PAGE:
Document Type

Article

Publication Date

5-2005

Journal or Book Title

Geophysical Research Letters

Volume

32

Issue

10

First Page

L10601

DOI

10.1029/2005GL022443

Abstract

Rapid distortion theory (RDT) is used to examine differential diffusion of active and passive scalars in unsheared, initially isotropic turbulence. RDT is well suited to study differential diffusion because it applies to strongly stratified flows with weak turbulence—that is, the conditions under which differential diffusion occurs. The theory reproduces several key features of the evolution of scalar fluxes and scalar flux spectra observed in direct numerical simulations (DNS). Predictions of the diffusivity ratio match laboratory results well when a parameter of the theory is related to a parameter of the experiments. RDT also allows parameters such as molecular diffusivities to be varied over a wider range than DNS can currently reach. RDT may prove to be a useful tool for computing mixing in weakly turbulent parts of the stratified ocean interior and possibly for parameterizing subgrid scale mixing in general circulation models.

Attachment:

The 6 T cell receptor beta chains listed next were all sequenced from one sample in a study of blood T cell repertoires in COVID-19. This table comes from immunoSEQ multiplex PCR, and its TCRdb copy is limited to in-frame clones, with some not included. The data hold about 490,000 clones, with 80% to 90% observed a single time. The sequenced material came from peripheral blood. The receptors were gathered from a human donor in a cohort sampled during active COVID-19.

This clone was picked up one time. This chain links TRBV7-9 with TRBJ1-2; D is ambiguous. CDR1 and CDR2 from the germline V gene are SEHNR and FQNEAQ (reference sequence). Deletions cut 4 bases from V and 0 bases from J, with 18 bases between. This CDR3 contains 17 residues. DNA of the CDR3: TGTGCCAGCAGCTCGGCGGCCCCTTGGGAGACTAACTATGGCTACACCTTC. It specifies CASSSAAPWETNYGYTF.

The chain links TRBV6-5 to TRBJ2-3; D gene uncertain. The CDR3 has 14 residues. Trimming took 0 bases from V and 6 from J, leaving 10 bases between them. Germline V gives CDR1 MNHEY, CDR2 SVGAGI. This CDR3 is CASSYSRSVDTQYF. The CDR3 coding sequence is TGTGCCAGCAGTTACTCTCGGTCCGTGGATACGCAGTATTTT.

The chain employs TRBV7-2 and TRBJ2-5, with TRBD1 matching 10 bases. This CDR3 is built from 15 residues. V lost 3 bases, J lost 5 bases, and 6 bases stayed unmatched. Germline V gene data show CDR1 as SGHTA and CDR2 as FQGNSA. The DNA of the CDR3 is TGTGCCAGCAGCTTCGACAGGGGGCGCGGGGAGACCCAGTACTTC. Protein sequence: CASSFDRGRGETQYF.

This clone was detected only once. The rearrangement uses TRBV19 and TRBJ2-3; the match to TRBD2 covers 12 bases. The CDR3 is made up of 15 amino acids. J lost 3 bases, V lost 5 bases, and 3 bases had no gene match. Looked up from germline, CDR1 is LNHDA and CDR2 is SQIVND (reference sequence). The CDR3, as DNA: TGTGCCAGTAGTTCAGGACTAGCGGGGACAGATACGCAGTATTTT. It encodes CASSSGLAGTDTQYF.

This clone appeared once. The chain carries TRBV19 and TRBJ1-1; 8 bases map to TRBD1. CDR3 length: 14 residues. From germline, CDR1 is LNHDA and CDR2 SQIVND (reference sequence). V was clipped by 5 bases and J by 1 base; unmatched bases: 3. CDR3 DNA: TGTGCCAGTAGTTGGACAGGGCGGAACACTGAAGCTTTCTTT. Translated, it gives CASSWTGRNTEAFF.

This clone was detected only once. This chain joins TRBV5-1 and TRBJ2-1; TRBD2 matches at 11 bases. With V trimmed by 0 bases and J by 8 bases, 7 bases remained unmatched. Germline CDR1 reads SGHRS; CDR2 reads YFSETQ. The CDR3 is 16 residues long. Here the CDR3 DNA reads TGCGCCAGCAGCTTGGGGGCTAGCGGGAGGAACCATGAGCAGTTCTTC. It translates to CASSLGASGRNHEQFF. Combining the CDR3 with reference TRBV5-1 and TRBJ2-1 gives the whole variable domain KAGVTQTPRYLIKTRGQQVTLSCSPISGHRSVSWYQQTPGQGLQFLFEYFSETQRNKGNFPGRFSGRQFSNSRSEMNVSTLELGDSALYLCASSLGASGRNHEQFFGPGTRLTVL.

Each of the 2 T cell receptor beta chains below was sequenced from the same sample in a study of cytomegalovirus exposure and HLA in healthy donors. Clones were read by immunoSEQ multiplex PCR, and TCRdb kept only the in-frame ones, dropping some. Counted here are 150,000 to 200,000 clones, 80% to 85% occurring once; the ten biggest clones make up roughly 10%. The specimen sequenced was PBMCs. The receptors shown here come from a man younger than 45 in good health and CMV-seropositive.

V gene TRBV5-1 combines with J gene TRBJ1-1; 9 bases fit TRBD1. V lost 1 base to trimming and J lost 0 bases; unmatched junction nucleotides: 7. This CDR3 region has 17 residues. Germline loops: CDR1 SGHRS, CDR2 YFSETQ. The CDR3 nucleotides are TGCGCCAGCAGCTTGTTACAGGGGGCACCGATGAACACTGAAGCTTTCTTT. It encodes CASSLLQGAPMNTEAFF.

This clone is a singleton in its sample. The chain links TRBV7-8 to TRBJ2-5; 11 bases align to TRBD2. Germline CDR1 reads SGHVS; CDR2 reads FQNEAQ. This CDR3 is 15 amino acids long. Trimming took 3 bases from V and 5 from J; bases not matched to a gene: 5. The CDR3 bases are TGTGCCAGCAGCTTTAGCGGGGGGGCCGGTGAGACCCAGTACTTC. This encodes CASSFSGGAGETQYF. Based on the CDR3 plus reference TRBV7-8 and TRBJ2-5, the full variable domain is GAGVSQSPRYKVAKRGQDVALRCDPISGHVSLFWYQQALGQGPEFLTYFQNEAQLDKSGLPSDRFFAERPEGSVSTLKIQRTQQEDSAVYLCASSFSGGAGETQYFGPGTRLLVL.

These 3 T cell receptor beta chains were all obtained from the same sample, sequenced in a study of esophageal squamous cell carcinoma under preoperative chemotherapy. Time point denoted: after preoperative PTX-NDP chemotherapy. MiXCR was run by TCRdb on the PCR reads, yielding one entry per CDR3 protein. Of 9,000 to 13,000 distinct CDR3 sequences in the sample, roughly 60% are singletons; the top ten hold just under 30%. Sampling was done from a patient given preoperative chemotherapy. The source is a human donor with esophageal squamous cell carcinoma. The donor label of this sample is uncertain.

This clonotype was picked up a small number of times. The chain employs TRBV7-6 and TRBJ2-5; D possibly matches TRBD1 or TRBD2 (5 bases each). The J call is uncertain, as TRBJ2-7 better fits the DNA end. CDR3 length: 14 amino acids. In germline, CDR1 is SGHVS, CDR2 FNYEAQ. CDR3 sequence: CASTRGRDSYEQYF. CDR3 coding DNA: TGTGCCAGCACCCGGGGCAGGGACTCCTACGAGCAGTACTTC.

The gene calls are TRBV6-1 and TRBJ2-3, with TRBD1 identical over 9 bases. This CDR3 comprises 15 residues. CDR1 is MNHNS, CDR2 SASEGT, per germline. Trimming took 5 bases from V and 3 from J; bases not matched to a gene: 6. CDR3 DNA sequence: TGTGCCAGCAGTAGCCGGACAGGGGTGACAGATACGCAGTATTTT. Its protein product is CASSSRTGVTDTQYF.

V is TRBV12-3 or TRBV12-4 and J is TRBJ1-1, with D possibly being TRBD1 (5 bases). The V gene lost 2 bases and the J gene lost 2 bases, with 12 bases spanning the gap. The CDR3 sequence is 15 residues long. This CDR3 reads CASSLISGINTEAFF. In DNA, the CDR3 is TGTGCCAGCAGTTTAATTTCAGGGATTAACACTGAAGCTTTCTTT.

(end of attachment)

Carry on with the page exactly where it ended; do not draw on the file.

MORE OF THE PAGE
Comments

This article is from Geophysical Research Letters 32 (2005): L10601, doi:10.1029/2005GL022443. Posted with permission.

Copyright Owner

American Geophysical Union

Language

en

File Format

application/pdf

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